Combination of Mesenchymal Stem Cells, Cartilage Pellet and Bioscaffold Supported Cartilage Regeneration of a Full Thickness Articular Surface Defect in Rabbits
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Mesenchymal stem cells (MSCs) and/or biological scaffolds have been used to regenerate articular cartilage with variable success. In the present study we evaluated cartilage regeneration using a combination of bone marrow (BM)-MSCs, HyalofastTM and/or native cartilage tissue following full thickness surgical cartilage defect in rabbits.
Full-thickness surgical ablation of the medial-tibial cartilage was performed in New Zealand white (NZW) rabbits. Control rabbits (Group-I) received no treatment; Animals in other groups were treated as follows. Group-II: BM-MSCs (1 × 106 cells) + HyalofastTM; Group-III: BMMSCs (1 × 106 cells) + cartilage pellet (CP); and Group-IV: BM-MSCs (1 × 106 cells) + HyalofastTM + CP. Animals were sacrificed at 12 weeks and cartilage regeneration analyzed using histopathology, International Cartilage Repair Society (ICRS-II) score, magnetic resonance observation of cartilage repair tissue (MOCART) score and biomechanical studies.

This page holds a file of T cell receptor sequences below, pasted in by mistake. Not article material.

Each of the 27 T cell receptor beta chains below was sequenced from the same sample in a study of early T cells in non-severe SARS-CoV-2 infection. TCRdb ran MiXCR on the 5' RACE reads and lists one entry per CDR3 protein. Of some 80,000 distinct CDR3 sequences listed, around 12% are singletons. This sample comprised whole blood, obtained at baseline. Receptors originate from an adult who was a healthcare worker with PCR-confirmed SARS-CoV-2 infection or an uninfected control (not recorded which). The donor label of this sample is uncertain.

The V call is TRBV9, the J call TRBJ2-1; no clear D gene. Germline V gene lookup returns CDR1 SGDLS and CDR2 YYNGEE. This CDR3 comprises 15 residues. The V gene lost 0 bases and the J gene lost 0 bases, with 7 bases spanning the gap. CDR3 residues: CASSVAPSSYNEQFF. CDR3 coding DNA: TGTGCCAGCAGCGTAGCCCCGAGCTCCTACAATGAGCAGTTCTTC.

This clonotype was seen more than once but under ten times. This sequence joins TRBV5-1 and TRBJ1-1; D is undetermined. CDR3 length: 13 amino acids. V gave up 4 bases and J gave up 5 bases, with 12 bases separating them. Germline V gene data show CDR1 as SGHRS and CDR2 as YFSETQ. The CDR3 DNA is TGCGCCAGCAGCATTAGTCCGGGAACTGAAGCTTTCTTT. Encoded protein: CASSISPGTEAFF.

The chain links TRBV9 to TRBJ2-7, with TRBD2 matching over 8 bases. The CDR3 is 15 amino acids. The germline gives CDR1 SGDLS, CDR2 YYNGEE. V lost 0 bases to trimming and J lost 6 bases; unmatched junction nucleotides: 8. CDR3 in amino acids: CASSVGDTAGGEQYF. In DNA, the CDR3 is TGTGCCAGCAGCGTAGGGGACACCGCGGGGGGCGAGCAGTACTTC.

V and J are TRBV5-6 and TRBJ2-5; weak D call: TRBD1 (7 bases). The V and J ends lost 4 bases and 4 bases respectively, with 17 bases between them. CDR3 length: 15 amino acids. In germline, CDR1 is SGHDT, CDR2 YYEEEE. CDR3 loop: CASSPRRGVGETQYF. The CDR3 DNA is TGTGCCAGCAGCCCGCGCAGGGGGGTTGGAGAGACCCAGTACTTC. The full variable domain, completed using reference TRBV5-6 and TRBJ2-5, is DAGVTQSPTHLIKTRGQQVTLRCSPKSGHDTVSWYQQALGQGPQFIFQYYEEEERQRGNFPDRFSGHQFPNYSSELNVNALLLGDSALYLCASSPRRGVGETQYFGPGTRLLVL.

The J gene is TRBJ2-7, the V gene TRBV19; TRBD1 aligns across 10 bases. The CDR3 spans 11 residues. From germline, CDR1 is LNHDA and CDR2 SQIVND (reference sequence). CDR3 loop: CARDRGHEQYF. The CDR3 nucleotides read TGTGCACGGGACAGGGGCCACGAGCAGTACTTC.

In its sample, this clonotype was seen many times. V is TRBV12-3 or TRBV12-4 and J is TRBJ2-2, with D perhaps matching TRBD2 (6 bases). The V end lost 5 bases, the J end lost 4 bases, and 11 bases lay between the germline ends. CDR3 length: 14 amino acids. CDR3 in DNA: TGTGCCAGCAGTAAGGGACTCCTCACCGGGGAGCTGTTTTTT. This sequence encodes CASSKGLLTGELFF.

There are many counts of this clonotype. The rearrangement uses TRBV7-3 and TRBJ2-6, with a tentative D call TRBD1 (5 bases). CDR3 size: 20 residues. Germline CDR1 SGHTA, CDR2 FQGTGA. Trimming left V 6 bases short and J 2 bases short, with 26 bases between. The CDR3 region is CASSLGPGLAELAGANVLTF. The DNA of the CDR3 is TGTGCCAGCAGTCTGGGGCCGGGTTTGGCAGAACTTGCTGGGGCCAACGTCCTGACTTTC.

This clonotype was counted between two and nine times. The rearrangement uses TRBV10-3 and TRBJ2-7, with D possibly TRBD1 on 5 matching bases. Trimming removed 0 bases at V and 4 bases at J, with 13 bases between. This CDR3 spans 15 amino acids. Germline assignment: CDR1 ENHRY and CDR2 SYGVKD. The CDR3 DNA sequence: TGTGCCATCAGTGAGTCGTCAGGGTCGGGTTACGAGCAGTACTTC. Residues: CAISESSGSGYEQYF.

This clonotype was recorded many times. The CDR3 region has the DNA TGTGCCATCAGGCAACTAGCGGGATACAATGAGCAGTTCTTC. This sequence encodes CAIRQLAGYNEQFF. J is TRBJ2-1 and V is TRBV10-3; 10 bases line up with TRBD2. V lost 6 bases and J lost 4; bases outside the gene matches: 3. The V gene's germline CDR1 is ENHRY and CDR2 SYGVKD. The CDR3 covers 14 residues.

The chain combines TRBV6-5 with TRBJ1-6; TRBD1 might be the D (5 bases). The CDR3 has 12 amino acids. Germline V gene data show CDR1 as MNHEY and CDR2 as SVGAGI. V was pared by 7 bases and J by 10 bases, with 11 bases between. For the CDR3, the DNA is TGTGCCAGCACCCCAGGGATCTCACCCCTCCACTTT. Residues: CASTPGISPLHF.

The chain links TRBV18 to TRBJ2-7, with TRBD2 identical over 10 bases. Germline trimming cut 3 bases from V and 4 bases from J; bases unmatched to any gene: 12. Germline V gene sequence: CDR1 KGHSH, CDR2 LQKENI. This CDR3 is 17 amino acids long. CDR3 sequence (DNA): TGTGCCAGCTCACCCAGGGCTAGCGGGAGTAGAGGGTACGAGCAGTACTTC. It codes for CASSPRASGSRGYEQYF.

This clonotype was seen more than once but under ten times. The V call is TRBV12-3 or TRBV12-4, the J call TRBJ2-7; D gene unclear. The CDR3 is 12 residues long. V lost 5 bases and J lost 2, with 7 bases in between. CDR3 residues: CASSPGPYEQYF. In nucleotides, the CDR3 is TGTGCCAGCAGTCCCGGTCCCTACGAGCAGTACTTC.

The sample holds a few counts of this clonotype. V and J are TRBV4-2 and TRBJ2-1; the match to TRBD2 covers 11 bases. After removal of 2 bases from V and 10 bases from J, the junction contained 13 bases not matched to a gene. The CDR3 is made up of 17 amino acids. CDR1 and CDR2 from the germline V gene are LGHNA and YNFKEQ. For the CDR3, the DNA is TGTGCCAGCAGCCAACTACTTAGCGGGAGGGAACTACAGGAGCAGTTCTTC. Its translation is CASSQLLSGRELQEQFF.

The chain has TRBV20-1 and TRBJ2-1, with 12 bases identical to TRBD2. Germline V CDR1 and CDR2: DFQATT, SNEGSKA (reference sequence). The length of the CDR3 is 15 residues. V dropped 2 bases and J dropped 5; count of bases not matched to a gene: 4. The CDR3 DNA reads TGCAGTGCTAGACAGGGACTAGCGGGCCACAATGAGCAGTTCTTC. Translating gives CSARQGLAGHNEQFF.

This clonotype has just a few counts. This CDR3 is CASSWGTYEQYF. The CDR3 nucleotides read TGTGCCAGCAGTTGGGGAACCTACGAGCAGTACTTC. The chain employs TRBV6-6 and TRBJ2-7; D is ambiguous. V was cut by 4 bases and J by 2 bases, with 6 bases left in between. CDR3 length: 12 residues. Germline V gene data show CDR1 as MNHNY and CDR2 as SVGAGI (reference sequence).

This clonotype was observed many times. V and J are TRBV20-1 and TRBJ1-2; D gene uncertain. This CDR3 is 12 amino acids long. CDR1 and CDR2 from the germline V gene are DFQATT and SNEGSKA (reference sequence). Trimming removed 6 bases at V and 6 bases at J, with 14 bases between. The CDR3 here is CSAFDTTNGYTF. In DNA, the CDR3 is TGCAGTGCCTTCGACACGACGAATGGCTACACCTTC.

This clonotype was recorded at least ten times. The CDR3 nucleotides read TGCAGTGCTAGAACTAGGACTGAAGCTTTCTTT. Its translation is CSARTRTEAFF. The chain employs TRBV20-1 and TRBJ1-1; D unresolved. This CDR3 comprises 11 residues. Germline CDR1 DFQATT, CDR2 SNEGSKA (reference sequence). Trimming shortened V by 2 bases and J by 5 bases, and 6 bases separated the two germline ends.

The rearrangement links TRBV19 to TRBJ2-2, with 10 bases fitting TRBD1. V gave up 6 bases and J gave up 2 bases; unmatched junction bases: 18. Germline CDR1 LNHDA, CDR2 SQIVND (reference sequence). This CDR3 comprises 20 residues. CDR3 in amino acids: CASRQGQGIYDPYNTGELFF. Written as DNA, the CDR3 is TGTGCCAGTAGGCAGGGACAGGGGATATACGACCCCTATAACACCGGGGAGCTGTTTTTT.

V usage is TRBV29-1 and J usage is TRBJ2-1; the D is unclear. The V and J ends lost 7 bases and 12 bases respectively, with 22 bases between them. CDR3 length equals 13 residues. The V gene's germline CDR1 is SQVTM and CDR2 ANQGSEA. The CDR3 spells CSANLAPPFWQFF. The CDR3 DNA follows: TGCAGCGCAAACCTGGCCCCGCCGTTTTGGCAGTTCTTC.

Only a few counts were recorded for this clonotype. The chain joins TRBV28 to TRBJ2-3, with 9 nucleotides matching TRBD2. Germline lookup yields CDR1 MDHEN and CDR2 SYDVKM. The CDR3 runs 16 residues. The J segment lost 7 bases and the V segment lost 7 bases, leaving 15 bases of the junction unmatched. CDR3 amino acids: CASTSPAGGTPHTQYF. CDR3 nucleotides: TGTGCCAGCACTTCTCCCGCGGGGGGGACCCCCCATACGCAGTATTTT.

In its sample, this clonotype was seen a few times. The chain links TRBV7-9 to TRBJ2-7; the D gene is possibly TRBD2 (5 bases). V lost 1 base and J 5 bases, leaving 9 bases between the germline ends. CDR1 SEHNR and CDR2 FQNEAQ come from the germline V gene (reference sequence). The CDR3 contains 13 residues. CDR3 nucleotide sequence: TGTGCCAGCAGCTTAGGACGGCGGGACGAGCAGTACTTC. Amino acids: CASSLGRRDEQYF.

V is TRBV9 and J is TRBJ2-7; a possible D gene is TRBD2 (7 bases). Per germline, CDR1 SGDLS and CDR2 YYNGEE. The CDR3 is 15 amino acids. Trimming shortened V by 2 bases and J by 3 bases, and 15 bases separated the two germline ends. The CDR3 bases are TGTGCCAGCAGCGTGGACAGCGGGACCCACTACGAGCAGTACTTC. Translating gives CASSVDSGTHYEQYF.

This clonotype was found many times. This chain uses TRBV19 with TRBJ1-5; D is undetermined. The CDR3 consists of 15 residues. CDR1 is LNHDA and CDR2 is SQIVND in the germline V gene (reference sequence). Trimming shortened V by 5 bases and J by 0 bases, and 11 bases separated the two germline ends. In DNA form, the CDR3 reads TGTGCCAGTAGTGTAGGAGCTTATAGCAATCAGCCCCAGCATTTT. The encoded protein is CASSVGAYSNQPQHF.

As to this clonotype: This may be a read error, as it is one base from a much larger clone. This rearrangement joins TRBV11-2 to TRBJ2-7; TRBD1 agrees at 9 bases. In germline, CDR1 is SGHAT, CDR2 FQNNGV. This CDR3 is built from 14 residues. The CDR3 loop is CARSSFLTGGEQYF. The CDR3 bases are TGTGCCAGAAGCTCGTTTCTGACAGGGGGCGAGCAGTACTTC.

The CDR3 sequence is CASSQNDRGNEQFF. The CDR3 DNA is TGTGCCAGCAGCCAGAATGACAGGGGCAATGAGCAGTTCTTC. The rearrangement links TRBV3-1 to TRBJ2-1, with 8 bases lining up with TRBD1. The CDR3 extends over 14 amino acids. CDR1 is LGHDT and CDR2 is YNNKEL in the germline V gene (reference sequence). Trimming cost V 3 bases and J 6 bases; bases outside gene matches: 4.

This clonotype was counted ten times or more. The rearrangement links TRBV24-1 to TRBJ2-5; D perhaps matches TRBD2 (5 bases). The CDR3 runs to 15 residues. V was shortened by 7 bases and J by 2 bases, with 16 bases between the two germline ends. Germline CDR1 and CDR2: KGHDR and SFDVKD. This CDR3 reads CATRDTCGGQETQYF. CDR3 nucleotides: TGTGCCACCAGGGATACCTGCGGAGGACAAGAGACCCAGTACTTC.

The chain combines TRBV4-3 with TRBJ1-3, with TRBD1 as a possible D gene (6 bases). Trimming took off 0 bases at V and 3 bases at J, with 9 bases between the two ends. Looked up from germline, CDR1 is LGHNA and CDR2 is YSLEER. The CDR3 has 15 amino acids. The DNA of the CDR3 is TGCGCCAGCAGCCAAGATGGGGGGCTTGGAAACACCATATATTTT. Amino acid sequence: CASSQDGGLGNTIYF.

Gross images showed good tissue repair (Groups IV > III > Group II) and histology demonstrated intact superficial layer, normal chondrocyte arrangement, tidemark and cartilage matrix staining (Groups III and IV) compared to the untreated control (Group I) respectively. ICRS-II score was 52.5, 65.0, 66 and 75% (Groups I–IV) and the MOCART score was 50.0, 73.75 and 76.25 (Groups II–IV) respectively. Biomechanical properties of the regenerated cartilage tissue in Group IV closed resembled that of a normal cartilage.
HyalofastTM together with BM-MSCs and CP led to efficient cartilage regeneration following full thickness surgical ablation of tibial articular cartilage in vivo in rabbits. Presence of hyaluronic acid in the scaffold and native microenvironment cues probably facilitated differentiation and integration of BM-MSCs.
KeywordsOsteoarthritis BM-MSCs Bio-scaffold Histo-pathology Biomechanics
We acknowledge the financial support provided by the “Sheik Salem Bin Mahfouz Scientific Chair for Treatment of Osteoarthritis by Stem Cells”; the stem cell laboratory facility at CEGMR and the animal facility at King Fahd Medical Research Centre, King Abdulaziz University.
Compliance with ethical standards
Conflict of interest
All the authors declare that they have no conflict of interest.
This manuscript has not been published previously in any other journal or language. The study protocol was approved by the Institutional Review Board (IACUC no. 113-157).
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